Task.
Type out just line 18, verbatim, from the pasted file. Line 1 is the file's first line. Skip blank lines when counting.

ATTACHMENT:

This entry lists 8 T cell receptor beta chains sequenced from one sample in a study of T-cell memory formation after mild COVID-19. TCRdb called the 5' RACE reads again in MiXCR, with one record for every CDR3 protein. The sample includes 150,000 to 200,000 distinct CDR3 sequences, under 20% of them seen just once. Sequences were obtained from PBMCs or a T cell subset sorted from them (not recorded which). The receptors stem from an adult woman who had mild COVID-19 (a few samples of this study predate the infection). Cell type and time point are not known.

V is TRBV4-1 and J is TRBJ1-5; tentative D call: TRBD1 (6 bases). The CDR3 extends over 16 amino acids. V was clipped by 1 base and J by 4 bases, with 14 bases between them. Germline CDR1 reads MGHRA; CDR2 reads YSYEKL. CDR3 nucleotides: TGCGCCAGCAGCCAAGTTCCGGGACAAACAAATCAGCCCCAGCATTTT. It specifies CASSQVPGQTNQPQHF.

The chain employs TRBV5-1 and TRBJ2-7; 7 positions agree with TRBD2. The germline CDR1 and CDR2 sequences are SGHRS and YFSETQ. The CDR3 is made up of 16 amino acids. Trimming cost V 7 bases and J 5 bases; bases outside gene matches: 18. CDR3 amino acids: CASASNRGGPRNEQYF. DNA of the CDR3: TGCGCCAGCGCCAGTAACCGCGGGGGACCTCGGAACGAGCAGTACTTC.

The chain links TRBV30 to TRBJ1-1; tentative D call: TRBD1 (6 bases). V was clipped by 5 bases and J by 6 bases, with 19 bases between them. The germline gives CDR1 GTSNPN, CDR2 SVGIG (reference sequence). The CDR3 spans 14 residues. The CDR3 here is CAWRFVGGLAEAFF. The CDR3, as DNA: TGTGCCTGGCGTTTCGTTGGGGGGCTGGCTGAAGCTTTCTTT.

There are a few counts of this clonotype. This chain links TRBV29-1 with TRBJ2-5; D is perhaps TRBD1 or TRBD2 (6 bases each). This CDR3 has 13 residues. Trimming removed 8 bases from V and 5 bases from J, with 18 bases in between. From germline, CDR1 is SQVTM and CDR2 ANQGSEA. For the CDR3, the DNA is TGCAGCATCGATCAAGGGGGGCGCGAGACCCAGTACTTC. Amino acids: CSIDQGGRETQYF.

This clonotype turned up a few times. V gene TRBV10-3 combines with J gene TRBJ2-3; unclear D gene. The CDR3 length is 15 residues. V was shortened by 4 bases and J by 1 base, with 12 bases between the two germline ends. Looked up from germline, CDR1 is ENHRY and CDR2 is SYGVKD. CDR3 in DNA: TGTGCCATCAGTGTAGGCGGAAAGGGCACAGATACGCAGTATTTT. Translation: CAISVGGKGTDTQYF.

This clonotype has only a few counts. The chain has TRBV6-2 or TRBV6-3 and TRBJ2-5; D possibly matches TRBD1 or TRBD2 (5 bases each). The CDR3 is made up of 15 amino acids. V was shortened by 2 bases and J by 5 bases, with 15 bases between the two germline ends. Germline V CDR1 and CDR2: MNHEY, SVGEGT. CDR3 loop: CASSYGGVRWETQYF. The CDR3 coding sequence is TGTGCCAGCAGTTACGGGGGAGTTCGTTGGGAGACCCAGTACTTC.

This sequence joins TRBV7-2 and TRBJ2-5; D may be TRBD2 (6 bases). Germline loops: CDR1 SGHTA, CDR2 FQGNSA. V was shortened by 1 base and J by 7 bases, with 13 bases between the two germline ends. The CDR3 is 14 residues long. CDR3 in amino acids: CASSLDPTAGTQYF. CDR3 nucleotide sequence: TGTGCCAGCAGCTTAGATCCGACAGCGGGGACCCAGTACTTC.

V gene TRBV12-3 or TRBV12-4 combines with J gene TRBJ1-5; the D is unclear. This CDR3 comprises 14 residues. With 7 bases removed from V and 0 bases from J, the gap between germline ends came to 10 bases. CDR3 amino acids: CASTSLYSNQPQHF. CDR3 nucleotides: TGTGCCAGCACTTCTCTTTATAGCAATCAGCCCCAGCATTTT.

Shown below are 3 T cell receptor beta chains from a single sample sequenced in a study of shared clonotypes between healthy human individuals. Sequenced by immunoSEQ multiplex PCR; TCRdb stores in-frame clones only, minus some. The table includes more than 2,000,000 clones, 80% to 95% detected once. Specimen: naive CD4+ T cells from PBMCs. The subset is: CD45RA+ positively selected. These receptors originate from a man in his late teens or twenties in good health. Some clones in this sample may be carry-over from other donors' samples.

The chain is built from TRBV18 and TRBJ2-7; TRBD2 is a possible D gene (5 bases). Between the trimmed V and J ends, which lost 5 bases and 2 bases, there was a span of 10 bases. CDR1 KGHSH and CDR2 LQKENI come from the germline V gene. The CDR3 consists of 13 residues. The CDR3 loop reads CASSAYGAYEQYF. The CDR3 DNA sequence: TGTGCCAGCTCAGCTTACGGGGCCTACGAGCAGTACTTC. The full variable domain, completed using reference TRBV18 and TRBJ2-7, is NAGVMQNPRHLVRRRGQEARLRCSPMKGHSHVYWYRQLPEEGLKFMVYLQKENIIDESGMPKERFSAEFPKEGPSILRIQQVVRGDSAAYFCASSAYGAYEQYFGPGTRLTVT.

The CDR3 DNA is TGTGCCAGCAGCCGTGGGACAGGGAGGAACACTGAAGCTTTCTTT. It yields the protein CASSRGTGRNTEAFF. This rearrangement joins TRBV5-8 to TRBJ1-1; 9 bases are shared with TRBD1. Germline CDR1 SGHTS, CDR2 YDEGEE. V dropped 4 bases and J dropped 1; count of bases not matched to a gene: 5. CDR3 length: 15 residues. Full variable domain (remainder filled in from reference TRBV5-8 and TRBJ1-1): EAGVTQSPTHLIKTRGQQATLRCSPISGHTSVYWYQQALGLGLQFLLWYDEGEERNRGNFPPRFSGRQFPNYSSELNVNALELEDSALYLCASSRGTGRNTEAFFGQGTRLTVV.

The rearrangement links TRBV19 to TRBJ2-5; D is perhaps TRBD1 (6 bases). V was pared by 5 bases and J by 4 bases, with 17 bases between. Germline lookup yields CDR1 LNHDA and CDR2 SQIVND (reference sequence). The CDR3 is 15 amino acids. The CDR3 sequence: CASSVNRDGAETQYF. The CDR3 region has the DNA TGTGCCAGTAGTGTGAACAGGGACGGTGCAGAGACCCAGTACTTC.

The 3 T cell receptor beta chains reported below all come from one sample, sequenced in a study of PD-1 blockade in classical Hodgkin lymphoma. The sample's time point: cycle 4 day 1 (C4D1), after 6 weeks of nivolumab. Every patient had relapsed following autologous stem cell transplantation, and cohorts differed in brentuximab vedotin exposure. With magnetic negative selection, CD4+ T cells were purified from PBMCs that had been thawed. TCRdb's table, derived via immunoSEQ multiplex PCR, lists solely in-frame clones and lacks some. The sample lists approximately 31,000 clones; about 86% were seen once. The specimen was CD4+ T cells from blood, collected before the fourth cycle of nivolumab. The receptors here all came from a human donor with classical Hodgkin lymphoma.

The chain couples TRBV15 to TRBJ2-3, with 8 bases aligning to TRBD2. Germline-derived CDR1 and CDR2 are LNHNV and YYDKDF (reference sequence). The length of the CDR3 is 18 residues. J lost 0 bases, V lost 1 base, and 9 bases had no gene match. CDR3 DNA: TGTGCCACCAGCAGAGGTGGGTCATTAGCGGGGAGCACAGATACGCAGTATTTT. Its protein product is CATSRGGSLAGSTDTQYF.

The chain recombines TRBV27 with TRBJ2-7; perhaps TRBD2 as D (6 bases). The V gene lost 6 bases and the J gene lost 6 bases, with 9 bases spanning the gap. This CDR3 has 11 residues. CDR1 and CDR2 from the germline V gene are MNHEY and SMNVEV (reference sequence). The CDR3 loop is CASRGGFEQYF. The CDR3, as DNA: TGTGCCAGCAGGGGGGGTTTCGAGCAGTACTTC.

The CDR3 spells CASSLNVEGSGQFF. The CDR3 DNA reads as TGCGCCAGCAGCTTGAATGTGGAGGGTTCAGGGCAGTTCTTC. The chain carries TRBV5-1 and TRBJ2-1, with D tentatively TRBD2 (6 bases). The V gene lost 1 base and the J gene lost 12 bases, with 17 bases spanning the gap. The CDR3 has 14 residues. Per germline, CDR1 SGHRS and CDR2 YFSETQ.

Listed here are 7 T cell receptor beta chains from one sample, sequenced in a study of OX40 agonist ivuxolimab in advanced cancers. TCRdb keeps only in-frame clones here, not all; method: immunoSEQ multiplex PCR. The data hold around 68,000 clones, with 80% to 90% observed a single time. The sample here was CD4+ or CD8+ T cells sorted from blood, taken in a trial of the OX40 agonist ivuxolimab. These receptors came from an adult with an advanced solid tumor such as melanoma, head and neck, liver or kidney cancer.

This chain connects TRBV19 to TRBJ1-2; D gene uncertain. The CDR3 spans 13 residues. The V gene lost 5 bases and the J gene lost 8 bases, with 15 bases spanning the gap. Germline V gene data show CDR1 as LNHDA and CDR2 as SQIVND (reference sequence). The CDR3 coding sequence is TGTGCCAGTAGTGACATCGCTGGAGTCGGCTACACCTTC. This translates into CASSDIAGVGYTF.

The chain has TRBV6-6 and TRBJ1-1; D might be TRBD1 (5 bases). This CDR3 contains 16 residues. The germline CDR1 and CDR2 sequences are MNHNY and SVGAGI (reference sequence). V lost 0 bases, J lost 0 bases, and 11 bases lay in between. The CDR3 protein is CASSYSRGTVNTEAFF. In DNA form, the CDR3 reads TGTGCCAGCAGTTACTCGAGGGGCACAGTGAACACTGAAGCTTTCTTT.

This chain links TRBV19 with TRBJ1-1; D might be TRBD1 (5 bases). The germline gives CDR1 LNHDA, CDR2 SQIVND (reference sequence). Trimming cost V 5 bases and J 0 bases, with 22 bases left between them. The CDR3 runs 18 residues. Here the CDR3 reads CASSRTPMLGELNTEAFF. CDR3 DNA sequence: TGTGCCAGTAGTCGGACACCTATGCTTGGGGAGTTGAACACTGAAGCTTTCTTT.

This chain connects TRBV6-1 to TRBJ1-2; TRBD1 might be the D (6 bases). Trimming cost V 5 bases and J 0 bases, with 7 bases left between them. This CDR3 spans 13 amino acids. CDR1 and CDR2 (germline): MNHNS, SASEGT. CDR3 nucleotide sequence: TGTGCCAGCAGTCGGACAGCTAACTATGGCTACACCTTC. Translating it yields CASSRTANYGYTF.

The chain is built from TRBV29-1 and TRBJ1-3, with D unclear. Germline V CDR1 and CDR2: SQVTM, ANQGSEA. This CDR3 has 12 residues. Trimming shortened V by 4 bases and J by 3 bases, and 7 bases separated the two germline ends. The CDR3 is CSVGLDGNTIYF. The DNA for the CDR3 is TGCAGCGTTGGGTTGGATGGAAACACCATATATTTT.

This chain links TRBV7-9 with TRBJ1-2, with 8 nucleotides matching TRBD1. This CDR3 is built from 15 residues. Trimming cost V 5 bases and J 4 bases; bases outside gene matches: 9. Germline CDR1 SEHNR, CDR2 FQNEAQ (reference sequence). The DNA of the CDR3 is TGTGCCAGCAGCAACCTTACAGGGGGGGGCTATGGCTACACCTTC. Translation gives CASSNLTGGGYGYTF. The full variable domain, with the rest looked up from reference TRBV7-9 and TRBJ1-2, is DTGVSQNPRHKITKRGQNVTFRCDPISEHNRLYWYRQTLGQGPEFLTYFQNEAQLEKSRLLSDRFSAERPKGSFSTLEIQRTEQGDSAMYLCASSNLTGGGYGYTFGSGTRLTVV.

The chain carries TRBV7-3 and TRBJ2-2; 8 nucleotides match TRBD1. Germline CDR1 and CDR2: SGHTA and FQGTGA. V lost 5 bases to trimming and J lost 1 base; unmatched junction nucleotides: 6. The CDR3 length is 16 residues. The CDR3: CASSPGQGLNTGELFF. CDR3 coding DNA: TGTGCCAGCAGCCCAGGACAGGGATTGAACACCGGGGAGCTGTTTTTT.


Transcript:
Listed here are 7 T cell receptor beta chains from one sample, sequenced in a study of OX40 agonist ivuxolimab in advanced cancers. TCRdb keeps only in-frame clones here, not all; method: immunoSEQ multiplex PCR. The data hold around 68,000 clones, with 80% to 90% observed a single time. The sample here was CD4+ or CD8+ T cells sorted from blood, taken in a trial of the OX40 agonist ivuxolimab. These receptors came from an adult with an advanced solid tumor such as melanoma, head and neck, liver or kidney cancer.